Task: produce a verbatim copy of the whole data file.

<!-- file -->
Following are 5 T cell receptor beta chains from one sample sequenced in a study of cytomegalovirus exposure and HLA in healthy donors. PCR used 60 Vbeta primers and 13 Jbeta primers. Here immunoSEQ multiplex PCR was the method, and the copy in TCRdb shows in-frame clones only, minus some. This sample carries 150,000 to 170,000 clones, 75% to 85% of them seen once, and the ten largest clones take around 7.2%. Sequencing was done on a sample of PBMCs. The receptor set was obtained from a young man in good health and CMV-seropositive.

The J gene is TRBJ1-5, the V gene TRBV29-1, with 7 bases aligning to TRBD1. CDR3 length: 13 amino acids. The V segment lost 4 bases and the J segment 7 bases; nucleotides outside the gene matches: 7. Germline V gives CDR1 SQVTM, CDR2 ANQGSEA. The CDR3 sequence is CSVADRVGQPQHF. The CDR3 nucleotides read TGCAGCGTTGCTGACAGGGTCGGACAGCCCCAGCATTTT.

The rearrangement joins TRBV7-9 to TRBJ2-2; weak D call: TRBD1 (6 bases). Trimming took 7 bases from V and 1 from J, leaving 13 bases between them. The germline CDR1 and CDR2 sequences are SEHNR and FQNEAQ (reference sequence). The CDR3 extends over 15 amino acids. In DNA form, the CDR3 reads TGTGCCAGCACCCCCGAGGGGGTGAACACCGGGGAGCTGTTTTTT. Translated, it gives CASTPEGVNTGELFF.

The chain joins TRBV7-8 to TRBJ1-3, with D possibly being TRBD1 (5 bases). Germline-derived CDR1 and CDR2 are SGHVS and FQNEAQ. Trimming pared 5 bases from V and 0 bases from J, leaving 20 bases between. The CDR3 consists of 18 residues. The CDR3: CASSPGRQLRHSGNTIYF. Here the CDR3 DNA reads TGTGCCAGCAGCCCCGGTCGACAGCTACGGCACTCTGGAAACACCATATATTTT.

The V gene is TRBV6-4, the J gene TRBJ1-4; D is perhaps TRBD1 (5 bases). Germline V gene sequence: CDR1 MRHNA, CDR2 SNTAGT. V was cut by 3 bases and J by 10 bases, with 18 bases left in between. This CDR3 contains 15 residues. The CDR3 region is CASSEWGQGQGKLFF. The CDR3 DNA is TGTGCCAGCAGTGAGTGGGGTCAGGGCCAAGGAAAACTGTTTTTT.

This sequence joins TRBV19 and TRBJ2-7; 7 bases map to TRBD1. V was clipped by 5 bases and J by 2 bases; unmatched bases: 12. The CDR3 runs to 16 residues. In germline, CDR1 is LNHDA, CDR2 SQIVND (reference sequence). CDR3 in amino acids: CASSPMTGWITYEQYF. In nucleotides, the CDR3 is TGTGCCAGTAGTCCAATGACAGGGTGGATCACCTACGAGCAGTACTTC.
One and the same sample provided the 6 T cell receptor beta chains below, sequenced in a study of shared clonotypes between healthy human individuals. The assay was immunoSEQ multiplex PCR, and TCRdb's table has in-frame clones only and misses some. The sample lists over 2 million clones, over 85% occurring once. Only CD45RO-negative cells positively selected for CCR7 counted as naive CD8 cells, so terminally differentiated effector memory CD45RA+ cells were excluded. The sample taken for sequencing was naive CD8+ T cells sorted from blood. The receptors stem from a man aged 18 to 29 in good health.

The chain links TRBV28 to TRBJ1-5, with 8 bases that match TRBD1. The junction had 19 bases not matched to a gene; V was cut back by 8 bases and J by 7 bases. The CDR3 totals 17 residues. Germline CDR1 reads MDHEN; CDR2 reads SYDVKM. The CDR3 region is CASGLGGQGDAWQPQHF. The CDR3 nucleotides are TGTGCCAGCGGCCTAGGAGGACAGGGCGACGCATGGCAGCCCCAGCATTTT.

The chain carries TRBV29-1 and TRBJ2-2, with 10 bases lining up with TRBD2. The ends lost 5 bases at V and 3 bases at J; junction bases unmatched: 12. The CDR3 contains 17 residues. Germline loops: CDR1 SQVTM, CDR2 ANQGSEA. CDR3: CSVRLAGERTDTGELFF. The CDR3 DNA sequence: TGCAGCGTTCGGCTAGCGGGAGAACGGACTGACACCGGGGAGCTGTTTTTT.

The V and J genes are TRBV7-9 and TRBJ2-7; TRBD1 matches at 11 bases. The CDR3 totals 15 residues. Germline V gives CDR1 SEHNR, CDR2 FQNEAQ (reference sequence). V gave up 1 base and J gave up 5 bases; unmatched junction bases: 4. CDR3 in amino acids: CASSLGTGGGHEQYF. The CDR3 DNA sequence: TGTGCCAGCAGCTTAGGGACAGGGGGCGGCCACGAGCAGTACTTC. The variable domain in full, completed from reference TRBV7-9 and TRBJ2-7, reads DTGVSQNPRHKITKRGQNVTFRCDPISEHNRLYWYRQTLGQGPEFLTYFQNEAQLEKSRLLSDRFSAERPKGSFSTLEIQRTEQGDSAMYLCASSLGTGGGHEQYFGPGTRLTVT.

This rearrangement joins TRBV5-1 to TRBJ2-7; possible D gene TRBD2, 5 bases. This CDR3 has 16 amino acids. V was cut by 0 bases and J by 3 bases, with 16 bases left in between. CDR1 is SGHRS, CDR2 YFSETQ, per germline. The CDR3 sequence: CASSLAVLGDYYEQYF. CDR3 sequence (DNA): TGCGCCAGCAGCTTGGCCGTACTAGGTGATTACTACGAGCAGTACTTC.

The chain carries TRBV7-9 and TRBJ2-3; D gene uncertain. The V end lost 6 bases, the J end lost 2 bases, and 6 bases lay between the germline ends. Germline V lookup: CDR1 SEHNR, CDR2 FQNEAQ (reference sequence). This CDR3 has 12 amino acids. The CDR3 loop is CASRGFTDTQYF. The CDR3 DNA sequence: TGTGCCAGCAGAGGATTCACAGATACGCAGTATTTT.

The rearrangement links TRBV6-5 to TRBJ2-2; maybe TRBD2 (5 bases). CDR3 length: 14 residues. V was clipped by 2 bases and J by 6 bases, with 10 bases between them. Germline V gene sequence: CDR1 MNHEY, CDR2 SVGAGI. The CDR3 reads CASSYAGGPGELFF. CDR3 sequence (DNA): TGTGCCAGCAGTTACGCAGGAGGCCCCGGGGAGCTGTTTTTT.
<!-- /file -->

Following are 5 T cell receptor beta chains from one sample sequenced in a study of cytomegalovirus exposure and HLA in healthy donors. PCR used 60 Vbeta primers and 13 Jbeta primers. Here immunoSEQ multiplex PCR was the method, and the copy in TCRdb shows in-frame clones only, minus some. This sample carries 150,000 to 170,000 clones, 75% to 85% of them seen once, and the ten largest clones take around 7.2%. Sequencing was done on a sample of PBMCs. The receptor set was obtained from a young man in good health and CMV-seropositive.

The J gene is TRBJ1-5, the V gene TRBV29-1, with 7 bases aligning to TRBD1. CDR3 length: 13 amino acids. The V segment lost 4 bases and the J segment 7 bases; nucleotides outside the gene matches: 7. Germline V gives CDR1 SQVTM, CDR2 ANQGSEA. The CDR3 sequence is CSVADRVGQPQHF. The CDR3 nucleotides read TGCAGCGTTGCTGACAGGGTCGGACAGCCCCAGCATTTT.

The rearrangement joins TRBV7-9 to TRBJ2-2; weak D call: TRBD1 (6 bases). Trimming took 7 bases from V and 1 from J, leaving 13 bases between them. The germline CDR1 and CDR2 sequences are SEHNR and FQNEAQ (reference sequence). The CDR3 extends over 15 amino acids. In DNA form, the CDR3 reads TGTGCCAGCACCCCCGAGGGGGTGAACACCGGGGAGCTGTTTTTT. Translated, it gives CASTPEGVNTGELFF.

The chain joins TRBV7-8 to TRBJ1-3, with D possibly being TRBD1 (5 bases). Germline-derived CDR1 and CDR2 are SGHVS and FQNEAQ. Trimming pared 5 bases from V and 0 bases from J, leaving 20 bases between. The CDR3 consists of 18 residues. The CDR3: CASSPGRQLRHSGNTIYF. Here the CDR3 DNA reads TGTGCCAGCAGCCCCGGTCGACAGCTACGGCACTCTGGAAACACCATATATTTT.

The V gene is TRBV6-4, the J gene TRBJ1-4; D is perhaps TRBD1 (5 bases). Germline V gene sequence: CDR1 MRHNA, CDR2 SNTAGT. V was cut by 3 bases and J by 10 bases, with 18 bases left in between. This CDR3 contains 15 residues. The CDR3 region is CASSEWGQGQGKLFF. The CDR3 DNA is TGTGCCAGCAGTGAGTGGGGTCAGGGCCAAGGAAAACTGTTTTTT.

This sequence joins TRBV19 and TRBJ2-7; 7 bases map to TRBD1. V was clipped by 5 bases and J by 2 bases; unmatched bases: 12. The CDR3 runs to 16 residues. In germline, CDR1 is LNHDA, CDR2 SQIVND (reference sequence). CDR3 in amino acids: CASSPMTGWITYEQYF. In nucleotides, the CDR3 is TGTGCCAGTAGTCCAATGACAGGGTGGATCACCTACGAGCAGTACTTC.
One and the same sample provided the 6 T cell receptor beta chains below, sequenced in a study of shared clonotypes between healthy human individuals. The assay was immunoSEQ multiplex PCR, and TCRdb's table has in-frame clones only and misses some. The sample lists over 2 million clones, over 85% occurring once. Only CD45RO-negative cells positively selected for CCR7 counted as naive CD8 cells, so terminally differentiated effector memory CD45RA+ cells were excluded. The sample taken for sequencing was naive CD8+ T cells sorted from blood. The receptors stem from a man aged 18 to 29 in good health.

The chain links TRBV28 to TRBJ1-5, with 8 bases that match TRBD1. The junction had 19 bases not matched to a gene; V was cut back by 8 bases and J by 7 bases. The CDR3 totals 17 residues. Germline CDR1 reads MDHEN; CDR2 reads SYDVKM. The CDR3 region is CASGLGGQGDAWQPQHF. The CDR3 nucleotides are TGTGCCAGCGGCCTAGGAGGACAGGGCGACGCATGGCAGCCCCAGCATTTT.

The chain carries TRBV29-1 and TRBJ2-2, with 10 bases lining up with TRBD2. The ends lost 5 bases at V and 3 bases at J; junction bases unmatched: 12. The CDR3 contains 17 residues. Germline loops: CDR1 SQVTM, CDR2 ANQGSEA. CDR3: CSVRLAGERTDTGELFF. The CDR3 DNA sequence: TGCAGCGTTCGGCTAGCGGGAGAACGGACTGACACCGGGGAGCTGTTTTTT.

The V and J genes are TRBV7-9 and TRBJ2-7; TRBD1 matches at 11 bases. The CDR3 totals 15 residues. Germline V gives CDR1 SEHNR, CDR2 FQNEAQ (reference sequence). V gave up 1 base and J gave up 5 bases; unmatched junction bases: 4. CDR3 in amino acids: CASSLGTGGGHEQYF. The CDR3 DNA sequence: TGTGCCAGCAGCTTAGGGACAGGGGGCGGCCACGAGCAGTACTTC. The variable domain in full, completed from reference TRBV7-9 and TRBJ2-7, reads DTGVSQNPRHKITKRGQNVTFRCDPISEHNRLYWYRQTLGQGPEFLTYFQNEAQLEKSRLLSDRFSAERPKGSFSTLEIQRTEQGDSAMYLCASSLGTGGGHEQYFGPGTRLTVT.

This rearrangement joins TRBV5-1 to TRBJ2-7; possible D gene TRBD2, 5 bases. This CDR3 has 16 amino acids. V was cut by 0 bases and J by 3 bases, with 16 bases left in between. CDR1 is SGHRS, CDR2 YFSETQ, per germline. The CDR3 sequence: CASSLAVLGDYYEQYF. CDR3 sequence (DNA): TGCGCCAGCAGCTTGGCCGTACTAGGTGATTACTACGAGCAGTACTTC.

The chain carries TRBV7-9 and TRBJ2-3; D gene uncertain. The V end lost 6 bases, the J end lost 2 bases, and 6 bases lay between the germline ends. Germline V lookup: CDR1 SEHNR, CDR2 FQNEAQ (reference sequence). This CDR3 has 12 amino acids. The CDR3 loop is CASRGFTDTQYF. The CDR3 DNA sequence: TGTGCCAGCAGAGGATTCACAGATACGCAGTATTTT.

The rearrangement links TRBV6-5 to TRBJ2-2; maybe TRBD2 (5 bases). CDR3 length: 14 residues. V was clipped by 2 bases and J by 6 bases, with 10 bases between them. Germline V gene sequence: CDR1 MNHEY, CDR2 SVGAGI. The CDR3 reads CASSYAGGPGELFF. CDR3 sequence (DNA): TGTGCCAGCAGTTACGCAGGAGGCCCCGGGGAGCTGTTTTTT.